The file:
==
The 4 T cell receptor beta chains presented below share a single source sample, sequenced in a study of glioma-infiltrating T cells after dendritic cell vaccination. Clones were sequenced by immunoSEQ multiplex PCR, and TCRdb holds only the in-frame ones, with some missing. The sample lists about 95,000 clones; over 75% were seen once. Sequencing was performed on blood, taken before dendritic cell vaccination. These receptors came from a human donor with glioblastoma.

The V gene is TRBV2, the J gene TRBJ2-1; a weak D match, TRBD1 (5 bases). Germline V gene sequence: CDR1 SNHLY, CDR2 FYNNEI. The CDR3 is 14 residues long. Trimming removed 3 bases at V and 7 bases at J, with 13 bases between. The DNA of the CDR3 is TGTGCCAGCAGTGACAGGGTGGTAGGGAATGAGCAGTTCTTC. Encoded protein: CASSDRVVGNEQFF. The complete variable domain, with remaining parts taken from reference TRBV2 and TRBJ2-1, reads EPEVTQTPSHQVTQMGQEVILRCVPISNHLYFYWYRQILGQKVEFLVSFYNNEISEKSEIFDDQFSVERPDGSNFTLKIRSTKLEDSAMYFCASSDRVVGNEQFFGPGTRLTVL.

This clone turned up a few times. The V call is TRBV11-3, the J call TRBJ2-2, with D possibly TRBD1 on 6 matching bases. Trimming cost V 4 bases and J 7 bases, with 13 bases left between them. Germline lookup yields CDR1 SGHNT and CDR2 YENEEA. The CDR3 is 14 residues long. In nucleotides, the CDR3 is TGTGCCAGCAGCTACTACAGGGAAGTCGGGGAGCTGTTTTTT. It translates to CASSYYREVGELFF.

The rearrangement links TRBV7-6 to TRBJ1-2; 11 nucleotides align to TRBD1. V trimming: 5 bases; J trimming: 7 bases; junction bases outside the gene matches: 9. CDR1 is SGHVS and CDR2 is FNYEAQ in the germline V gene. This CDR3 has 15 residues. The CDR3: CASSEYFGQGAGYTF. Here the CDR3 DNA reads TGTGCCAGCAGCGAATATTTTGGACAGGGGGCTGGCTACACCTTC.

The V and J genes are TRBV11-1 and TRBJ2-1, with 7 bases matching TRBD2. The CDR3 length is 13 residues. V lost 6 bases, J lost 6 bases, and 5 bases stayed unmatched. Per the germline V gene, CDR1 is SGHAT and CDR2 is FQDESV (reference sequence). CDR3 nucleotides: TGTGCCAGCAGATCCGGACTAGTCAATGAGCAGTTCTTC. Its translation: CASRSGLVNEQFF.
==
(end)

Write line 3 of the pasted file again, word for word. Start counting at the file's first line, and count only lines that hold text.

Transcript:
This clone turned up a few times. The V call is TRBV11-3, the J call TRBJ2-2, with D possibly TRBD1 on 6 matching bases. Trimming cost V 4 bases and J 7 bases, with 13 bases left between them. Germline lookup yields CDR1 SGHNT and CDR2 YENEEA. The CDR3 is 14 residues long. In nucleotides, the CDR3 is TGTGCCAGCAGCTACTACAGGGAAGTCGGGGAGCTGTTTTTT. It translates to CASSYYREVGELFF.